Today in Disney History, 1963: The Sword in the Stone Comes to Theaters

by | Dec 25, 2020 | Disney History, WDW Blog

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The Sword in the Stone was released on this day, December 25, in 1963.

This magical tale of young Arthur and Merlin inspired the impossible-to-pull sword and stone at Magic Kingdom. But do you know which Disney Legend inspired the character of Merlin?

Delayed Due to World War II

Wart being crowned king

Courtesy of Disney

In 1939, Disney acquired screen rights to T.H. White’s literary work featuring Wart, a boy who would eventually go on to become King Arthur. 

His adventures alongside Merlin the wizard ultimately led to the epic moment where Wart could pull the sword from the stone.

While the Walt Disney Company had the screen rights to the film, production was not scheduled to begin for some time.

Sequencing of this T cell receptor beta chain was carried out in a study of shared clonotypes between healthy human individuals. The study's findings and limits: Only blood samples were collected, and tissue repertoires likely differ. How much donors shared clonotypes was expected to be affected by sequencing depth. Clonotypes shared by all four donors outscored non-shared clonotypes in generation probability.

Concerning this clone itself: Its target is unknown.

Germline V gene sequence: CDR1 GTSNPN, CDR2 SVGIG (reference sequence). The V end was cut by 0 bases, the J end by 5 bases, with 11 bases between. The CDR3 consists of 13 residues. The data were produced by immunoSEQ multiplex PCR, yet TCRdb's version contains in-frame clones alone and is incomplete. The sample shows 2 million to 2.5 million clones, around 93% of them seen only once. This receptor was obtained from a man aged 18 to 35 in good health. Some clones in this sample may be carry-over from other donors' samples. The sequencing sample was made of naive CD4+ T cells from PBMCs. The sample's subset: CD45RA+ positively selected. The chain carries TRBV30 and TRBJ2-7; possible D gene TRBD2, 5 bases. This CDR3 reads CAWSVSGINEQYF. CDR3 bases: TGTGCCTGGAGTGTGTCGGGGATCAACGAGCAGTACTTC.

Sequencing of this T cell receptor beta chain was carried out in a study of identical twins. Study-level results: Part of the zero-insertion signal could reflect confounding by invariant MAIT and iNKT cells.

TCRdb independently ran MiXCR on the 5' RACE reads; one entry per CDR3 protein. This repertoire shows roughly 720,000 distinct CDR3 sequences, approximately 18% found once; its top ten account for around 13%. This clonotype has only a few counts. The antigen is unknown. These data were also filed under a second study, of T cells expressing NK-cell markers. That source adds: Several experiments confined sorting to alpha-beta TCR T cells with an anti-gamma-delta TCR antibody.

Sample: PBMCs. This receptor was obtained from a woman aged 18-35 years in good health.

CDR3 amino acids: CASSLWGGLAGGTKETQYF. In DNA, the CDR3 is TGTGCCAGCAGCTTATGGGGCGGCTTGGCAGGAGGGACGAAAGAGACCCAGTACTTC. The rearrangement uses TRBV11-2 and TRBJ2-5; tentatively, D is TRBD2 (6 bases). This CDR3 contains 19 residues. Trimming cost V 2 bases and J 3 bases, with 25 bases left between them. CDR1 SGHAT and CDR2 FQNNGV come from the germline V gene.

During World War II, the company was contracted by the U.S. government to produce propaganda for the armed forces, so work on animated features was largely put off. 

Walt announced that production on The Sword in the Stone would begin in 1944; however, the movie was not storyboarded until 1949.

Even then, it would be years before significant progress was made on the project due to the complexity of the story in White’s original work.

Wart Has Three Voices

Wart pulling the sword from the stone

Courtesy of Disney

The lengthy production time for The Sword in the Stone largely improved the finished product by giving Disney writers and animators more time to work out the storyline. 

But the lengthy time frame complicated the voice work for Wart.

Wart was intended to be about 12 years old. Teenage TV actor Rickie Sorensen succeeded in providing the voice work for Wart at the beginning of the production– but the project took so long his voice began to change.

Eventually, Sorenson’s voice became unusable for someone attempting to portray a 12-year-old, so director Wolfgang Reitherman had his sons Richard and Robert take over the role. 

Introducing… The Sherman Brothers